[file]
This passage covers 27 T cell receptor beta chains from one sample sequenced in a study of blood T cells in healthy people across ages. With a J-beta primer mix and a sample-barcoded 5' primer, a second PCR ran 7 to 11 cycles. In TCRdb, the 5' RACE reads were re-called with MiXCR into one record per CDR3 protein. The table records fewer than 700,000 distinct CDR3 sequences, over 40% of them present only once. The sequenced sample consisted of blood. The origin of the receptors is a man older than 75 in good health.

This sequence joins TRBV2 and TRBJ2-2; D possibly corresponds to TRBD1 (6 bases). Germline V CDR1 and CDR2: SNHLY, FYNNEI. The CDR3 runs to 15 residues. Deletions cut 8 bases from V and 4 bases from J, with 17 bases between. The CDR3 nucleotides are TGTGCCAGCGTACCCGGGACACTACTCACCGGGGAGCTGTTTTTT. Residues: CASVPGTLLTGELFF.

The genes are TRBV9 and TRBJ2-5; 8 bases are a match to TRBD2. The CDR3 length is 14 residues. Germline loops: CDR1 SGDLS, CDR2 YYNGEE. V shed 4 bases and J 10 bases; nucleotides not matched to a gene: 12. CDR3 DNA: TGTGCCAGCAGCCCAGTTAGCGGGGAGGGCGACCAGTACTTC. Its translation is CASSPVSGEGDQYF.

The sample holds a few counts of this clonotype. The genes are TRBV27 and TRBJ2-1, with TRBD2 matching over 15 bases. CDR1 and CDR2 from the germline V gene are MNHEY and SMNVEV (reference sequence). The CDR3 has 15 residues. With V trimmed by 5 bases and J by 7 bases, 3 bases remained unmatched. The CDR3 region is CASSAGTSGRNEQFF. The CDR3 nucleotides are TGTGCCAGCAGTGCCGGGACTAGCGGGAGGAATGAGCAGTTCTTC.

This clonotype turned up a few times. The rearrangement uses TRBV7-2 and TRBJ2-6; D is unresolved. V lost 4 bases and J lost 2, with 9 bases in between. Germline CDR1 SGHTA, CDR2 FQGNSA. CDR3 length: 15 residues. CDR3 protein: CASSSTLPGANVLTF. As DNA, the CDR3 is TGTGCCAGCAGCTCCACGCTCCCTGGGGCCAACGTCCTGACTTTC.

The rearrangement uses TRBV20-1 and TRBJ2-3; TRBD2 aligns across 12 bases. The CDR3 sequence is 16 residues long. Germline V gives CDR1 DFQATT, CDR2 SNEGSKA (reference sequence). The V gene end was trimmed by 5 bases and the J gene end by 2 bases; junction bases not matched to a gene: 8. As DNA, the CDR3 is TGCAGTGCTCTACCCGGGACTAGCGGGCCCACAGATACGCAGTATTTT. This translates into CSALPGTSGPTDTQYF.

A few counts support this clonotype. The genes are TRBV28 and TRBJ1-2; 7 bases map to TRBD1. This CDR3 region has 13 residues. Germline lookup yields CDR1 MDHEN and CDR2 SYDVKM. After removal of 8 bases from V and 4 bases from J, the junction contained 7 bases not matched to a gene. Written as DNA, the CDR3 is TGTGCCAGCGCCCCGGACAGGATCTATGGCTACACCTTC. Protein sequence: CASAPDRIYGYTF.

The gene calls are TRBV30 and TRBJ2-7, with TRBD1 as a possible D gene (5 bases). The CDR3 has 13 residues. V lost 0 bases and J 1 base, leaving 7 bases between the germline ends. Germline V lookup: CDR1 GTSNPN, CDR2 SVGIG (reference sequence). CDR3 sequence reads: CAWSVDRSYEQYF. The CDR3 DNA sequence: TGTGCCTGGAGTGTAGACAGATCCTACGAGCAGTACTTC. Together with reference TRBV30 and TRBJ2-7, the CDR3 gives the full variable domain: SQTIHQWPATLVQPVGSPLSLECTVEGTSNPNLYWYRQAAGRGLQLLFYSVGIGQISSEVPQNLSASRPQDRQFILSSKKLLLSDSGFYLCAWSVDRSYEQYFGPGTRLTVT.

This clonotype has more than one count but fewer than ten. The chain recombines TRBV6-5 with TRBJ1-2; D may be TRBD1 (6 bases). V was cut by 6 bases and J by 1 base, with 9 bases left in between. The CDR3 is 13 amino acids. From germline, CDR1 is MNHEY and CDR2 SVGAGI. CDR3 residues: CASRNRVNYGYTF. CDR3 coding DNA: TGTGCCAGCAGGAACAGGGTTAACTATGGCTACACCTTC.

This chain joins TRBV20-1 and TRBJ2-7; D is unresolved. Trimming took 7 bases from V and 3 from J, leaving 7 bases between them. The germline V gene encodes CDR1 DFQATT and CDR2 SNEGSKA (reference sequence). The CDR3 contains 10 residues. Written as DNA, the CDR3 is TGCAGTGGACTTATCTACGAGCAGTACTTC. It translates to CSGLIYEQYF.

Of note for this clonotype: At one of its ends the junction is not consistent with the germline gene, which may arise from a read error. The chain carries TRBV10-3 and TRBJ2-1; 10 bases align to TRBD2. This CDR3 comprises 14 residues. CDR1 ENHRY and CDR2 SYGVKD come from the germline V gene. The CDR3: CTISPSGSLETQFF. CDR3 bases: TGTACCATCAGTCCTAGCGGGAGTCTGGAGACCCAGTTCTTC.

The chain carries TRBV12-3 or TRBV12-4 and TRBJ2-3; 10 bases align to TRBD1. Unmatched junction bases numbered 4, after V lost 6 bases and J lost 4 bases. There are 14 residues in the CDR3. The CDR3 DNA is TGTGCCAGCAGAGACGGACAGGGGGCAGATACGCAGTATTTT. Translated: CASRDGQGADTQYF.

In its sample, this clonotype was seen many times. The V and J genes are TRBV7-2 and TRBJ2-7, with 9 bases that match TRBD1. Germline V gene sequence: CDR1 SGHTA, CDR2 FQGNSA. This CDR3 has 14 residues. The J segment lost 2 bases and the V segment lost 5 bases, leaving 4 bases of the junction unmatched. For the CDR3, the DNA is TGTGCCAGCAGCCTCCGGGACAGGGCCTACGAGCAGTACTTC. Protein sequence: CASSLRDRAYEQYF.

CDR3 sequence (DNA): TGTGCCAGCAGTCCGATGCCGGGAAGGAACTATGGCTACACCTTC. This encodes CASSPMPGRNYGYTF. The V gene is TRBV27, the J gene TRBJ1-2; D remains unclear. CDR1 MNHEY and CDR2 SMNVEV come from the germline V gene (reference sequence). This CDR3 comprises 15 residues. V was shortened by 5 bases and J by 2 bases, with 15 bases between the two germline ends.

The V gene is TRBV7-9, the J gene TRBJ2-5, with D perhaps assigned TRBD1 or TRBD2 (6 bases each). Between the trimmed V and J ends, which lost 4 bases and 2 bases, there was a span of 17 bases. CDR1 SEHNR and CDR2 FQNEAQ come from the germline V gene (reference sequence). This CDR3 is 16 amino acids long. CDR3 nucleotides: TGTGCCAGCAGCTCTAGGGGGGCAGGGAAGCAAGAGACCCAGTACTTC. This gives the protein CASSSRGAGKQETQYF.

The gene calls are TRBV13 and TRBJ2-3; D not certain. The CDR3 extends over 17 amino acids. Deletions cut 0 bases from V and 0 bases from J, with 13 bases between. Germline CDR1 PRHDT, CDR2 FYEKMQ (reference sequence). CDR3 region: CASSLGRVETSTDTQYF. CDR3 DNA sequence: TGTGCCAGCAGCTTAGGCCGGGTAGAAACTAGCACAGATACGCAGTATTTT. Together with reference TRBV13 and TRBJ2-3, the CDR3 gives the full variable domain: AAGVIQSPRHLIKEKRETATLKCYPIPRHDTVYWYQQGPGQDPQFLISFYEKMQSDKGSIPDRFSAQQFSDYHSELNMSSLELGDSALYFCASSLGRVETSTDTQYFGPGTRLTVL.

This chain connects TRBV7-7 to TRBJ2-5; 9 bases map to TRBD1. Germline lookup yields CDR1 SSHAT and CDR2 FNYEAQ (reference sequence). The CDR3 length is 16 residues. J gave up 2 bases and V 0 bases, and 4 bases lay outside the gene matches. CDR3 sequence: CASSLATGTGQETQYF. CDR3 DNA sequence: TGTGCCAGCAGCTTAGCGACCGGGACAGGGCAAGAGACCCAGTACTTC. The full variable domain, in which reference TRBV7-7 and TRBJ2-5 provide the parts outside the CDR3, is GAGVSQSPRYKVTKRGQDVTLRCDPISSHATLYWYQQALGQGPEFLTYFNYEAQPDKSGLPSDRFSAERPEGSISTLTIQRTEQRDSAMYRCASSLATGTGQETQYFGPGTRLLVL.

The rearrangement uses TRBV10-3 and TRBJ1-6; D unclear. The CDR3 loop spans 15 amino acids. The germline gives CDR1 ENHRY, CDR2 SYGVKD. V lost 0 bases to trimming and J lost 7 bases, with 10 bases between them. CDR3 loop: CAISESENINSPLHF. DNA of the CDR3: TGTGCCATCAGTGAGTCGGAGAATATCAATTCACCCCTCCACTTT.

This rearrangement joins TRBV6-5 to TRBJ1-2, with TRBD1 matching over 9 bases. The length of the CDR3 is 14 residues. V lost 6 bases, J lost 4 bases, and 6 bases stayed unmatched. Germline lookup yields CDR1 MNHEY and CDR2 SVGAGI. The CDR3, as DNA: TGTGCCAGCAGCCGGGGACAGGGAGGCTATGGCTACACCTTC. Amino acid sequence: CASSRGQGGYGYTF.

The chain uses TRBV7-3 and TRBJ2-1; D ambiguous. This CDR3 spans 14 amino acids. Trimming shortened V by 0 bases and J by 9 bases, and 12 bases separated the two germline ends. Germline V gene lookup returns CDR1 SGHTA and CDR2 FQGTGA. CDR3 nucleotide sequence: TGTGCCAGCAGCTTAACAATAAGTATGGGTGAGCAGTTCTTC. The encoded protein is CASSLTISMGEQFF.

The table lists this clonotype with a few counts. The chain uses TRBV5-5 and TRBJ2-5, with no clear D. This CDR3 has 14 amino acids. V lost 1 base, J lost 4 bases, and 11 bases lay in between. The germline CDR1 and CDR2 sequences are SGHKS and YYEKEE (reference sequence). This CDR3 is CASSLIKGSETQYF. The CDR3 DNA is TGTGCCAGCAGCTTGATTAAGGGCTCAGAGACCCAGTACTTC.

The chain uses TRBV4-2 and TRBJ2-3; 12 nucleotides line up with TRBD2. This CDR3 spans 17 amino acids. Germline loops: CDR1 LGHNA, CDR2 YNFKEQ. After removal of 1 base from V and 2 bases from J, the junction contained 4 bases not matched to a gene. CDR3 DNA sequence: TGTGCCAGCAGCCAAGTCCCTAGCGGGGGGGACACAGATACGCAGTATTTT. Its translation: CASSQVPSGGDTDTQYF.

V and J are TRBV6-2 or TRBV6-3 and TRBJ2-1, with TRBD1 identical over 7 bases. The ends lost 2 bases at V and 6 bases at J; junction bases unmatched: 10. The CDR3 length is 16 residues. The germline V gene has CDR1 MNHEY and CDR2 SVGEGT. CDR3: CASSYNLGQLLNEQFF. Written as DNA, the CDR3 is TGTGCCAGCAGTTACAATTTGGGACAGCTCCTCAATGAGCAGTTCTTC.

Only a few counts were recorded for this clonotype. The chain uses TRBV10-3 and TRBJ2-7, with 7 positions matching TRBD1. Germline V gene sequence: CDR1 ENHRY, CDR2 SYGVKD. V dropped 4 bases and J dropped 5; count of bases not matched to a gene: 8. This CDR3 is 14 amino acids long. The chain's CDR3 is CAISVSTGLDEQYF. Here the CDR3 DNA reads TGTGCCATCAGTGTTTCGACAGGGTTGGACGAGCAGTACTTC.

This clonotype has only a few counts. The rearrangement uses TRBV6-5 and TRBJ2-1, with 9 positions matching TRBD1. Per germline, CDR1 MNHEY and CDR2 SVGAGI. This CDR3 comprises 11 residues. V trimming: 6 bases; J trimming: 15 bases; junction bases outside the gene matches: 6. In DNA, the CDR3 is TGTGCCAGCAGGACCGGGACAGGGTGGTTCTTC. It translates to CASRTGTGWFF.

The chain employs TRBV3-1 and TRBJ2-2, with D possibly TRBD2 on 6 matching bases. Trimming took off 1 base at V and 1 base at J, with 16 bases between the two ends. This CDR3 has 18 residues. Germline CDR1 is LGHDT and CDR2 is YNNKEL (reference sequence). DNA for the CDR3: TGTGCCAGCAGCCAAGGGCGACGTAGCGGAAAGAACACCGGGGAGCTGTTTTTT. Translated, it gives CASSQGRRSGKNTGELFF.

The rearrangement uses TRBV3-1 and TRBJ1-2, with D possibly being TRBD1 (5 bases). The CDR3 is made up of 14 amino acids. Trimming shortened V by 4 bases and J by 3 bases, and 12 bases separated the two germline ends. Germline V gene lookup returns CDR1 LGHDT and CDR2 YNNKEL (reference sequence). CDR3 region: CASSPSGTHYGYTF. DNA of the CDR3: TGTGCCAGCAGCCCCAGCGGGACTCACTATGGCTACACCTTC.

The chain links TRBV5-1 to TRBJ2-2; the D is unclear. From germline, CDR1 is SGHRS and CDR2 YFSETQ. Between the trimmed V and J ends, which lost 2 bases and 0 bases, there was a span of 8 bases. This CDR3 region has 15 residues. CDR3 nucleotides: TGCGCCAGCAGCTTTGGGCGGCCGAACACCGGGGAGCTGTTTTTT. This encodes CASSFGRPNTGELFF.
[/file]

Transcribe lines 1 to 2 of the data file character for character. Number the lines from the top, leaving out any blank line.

This passage covers 27 T cell receptor beta chains from one sample sequenced in a study of blood T cells in healthy people across ages. With a J-beta primer mix and a sample-barcoded 5' primer, a second PCR ran 7 to 11 cycles. In TCRdb, the 5' RACE reads were re-called with MiXCR into one record per CDR3 protein. The table records fewer than 700,000 distinct CDR3 sequences, over 40% of them present only once. The sequenced sample consisted of blood. The origin of the receptors is a man older than 75 in good health.

This sequence joins TRBV2 and TRBJ2-2; D possibly corresponds to TRBD1 (6 bases). Germline V CDR1 and CDR2: SNHLY, FYNNEI. The CDR3 runs to 15 residues. Deletions cut 8 bases from V and 4 bases from J, with 17 bases between. The CDR3 nucleotides are TGTGCCAGCGTACCCGGGACACTACTCACCGGGGAGCTGTTTTTT. Residues: CASVPGTLLTGELFF.